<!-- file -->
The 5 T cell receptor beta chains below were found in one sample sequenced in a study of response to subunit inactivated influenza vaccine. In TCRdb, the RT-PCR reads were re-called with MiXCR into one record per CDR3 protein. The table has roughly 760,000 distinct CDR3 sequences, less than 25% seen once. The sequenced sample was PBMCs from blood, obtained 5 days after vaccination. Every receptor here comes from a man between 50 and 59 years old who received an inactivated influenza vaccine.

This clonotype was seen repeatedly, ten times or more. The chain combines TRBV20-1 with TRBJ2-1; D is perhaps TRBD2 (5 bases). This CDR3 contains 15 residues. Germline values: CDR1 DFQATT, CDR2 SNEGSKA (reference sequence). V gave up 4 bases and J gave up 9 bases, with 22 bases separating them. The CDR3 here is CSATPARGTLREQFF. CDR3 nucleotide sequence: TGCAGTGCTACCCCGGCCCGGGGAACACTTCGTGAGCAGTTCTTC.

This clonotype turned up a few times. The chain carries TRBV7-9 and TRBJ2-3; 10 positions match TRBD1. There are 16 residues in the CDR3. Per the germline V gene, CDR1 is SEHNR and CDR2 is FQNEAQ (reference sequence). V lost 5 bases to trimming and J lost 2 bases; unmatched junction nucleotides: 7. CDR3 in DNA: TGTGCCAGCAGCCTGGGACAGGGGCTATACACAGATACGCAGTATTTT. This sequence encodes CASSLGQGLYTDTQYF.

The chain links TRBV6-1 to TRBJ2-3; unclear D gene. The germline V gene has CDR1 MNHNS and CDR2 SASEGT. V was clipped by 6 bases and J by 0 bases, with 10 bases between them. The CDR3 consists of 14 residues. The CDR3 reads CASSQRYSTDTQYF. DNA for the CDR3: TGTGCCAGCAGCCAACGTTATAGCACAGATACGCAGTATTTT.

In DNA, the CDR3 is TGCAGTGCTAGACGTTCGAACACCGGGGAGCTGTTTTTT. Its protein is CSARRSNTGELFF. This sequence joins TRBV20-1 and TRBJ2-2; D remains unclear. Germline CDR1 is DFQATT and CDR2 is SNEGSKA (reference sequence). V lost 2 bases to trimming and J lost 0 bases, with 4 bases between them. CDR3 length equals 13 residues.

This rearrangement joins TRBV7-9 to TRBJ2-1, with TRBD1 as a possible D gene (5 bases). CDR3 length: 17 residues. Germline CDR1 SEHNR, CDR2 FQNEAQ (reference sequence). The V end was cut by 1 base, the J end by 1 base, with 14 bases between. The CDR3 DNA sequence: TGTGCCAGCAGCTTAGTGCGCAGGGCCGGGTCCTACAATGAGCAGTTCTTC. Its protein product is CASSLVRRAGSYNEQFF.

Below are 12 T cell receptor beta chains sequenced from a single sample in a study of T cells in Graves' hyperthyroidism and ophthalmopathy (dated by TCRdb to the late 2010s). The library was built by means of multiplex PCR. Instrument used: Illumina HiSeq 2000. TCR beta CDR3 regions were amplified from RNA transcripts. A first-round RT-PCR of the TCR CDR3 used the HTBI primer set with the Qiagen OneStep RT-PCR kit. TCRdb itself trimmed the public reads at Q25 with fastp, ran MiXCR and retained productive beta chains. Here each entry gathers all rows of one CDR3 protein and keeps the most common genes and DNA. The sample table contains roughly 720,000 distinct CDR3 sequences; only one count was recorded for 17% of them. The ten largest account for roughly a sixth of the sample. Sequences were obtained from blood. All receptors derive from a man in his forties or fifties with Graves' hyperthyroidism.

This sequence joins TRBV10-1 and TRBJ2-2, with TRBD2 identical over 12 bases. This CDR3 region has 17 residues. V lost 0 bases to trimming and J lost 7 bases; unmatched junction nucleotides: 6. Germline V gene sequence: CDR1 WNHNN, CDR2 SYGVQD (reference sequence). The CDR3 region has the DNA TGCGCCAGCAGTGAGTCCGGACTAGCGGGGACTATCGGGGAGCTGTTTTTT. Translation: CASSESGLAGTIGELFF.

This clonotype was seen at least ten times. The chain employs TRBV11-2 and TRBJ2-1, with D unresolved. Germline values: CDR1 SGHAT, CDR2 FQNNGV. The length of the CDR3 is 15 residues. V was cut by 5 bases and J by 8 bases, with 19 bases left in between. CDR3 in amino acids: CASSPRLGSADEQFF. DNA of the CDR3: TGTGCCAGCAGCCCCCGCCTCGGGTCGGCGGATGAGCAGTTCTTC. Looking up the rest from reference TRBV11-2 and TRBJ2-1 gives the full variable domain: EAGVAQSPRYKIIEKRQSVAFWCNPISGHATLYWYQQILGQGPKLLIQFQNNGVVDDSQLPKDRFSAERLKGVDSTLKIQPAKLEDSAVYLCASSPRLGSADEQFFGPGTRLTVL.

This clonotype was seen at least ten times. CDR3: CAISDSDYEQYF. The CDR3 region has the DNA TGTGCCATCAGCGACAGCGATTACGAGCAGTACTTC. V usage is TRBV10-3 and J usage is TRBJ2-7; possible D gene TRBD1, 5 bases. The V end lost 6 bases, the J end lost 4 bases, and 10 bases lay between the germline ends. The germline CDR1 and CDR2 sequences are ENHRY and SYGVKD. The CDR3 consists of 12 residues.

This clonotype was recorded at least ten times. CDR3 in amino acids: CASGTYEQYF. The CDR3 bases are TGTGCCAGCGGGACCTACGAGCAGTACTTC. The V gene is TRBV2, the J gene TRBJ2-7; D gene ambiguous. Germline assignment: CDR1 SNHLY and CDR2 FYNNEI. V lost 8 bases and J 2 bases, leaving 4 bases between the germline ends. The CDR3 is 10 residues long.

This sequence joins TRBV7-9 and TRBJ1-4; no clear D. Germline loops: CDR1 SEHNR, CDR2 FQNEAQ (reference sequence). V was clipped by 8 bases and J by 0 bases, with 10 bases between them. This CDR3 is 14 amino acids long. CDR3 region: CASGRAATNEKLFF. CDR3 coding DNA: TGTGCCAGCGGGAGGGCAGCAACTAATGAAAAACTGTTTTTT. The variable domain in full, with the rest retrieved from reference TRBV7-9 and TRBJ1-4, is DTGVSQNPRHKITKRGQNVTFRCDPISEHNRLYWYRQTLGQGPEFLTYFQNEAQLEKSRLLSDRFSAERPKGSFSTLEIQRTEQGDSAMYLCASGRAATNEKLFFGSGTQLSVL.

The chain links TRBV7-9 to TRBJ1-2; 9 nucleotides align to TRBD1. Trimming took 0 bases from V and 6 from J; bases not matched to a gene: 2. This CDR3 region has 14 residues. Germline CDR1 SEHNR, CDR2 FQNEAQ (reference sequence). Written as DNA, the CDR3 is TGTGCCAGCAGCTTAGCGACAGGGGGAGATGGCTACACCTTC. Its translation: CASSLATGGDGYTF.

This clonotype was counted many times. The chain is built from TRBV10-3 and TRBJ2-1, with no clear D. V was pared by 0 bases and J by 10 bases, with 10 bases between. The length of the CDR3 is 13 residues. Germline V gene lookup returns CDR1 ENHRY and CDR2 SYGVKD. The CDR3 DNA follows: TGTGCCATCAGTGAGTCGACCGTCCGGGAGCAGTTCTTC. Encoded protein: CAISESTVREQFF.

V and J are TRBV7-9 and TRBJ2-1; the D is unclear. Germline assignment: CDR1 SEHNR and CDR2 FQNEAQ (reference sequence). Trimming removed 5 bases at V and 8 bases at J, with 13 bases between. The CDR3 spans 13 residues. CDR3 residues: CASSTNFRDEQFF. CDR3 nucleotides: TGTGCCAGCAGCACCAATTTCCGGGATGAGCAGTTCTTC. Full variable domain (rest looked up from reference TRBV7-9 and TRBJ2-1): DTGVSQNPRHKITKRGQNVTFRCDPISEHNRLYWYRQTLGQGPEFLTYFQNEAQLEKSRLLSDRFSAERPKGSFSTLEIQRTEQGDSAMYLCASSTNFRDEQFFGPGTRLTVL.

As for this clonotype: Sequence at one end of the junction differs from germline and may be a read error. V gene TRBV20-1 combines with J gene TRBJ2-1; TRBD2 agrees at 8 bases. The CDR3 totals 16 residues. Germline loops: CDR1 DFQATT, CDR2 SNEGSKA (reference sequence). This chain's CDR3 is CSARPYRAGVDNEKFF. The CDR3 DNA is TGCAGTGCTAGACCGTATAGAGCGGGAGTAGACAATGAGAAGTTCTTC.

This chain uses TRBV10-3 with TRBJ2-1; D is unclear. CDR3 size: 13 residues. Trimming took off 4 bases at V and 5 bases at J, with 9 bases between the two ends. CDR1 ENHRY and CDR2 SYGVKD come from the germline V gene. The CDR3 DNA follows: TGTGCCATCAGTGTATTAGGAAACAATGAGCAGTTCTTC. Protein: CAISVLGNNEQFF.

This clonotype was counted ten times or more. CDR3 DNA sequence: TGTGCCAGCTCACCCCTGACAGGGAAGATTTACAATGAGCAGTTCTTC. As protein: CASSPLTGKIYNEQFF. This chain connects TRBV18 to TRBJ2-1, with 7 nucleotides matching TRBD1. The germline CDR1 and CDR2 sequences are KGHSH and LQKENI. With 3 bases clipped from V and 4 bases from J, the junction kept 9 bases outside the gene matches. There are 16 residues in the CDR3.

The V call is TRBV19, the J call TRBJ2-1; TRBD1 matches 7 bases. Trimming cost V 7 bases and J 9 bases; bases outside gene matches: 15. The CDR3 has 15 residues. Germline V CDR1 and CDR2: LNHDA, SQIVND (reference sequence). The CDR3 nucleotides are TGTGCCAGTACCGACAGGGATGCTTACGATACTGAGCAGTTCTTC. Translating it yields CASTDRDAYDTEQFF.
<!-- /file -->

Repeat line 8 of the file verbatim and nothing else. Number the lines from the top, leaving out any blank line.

This sequence joins TRBV10-1 and TRBJ2-2, with TRBD2 identical over 12 bases. This CDR3 region has 17 residues. V lost 0 bases to trimming and J lost 7 bases; unmatched junction nucleotides: 6. Germline V gene sequence: CDR1 WNHNN, CDR2 SYGVQD (reference sequence). The CDR3 region has the DNA TGCGCCAGCAGTGAGTCCGGACTAGCGGGGACTATCGGGGAGCTGTTTTTT. Translation: CASSESGLAGTIGELFF.